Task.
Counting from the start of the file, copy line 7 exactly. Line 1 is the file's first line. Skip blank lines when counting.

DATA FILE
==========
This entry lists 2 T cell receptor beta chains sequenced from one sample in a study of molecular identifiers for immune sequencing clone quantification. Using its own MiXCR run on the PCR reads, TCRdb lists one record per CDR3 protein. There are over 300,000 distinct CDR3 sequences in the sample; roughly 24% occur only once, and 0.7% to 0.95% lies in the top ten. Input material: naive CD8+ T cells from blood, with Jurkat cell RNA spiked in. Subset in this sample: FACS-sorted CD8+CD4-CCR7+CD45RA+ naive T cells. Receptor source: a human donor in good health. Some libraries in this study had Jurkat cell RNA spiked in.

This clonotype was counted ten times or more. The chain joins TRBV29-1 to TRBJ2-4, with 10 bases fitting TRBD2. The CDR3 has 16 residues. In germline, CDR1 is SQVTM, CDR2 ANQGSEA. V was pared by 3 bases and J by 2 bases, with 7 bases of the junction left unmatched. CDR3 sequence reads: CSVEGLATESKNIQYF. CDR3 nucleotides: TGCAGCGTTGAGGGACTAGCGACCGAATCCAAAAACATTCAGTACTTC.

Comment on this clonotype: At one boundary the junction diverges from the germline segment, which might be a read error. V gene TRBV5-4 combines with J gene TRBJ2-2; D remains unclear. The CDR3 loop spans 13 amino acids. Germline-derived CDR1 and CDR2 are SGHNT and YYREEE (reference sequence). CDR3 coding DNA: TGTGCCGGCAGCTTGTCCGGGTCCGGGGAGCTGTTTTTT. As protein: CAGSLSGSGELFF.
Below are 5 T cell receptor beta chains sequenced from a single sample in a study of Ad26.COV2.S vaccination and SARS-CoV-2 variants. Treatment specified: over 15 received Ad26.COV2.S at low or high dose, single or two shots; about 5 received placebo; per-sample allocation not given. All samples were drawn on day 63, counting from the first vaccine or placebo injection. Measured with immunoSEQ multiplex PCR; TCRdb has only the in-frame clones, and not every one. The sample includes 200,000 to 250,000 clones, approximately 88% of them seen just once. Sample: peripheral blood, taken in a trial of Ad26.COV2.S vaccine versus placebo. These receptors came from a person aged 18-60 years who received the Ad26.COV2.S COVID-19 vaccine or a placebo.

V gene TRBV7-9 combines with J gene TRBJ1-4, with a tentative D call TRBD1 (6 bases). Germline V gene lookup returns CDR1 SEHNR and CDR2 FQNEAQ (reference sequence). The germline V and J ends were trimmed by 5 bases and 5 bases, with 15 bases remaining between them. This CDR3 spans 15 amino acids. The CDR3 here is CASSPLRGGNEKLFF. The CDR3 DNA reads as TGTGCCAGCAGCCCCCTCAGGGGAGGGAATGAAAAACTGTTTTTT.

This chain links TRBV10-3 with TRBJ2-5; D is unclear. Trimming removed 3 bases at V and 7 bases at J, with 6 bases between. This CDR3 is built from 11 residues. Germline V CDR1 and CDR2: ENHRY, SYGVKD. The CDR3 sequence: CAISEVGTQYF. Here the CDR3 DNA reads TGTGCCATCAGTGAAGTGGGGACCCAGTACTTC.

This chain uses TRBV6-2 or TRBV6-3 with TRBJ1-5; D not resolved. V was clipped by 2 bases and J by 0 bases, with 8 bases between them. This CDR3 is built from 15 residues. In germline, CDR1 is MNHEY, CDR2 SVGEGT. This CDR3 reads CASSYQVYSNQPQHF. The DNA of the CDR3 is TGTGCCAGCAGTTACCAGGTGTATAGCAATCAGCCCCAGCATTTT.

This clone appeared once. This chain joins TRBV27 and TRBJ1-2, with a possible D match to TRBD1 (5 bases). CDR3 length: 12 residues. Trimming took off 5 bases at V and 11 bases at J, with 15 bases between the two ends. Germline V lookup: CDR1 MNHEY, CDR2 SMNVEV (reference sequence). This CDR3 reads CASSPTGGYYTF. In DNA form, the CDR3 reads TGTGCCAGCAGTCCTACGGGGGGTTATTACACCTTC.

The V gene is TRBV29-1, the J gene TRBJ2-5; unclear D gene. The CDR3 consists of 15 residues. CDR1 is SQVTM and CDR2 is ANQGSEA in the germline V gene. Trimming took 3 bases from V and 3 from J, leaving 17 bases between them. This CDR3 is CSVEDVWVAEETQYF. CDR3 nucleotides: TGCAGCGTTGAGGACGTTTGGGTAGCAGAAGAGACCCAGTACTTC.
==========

This chain uses TRBV6-2 or TRBV6-3 with TRBJ1-5; D not resolved. V was clipped by 2 bases and J by 0 bases, with 8 bases between them. This CDR3 is built from 15 residues. In germline, CDR1 is MNHEY, CDR2 SVGEGT. This CDR3 reads CASSYQVYSNQPQHF. The DNA of the CDR3 is TGTGCCAGCAGTTACCAGGTGTATAGCAATCAGCCCCAGCATTTT.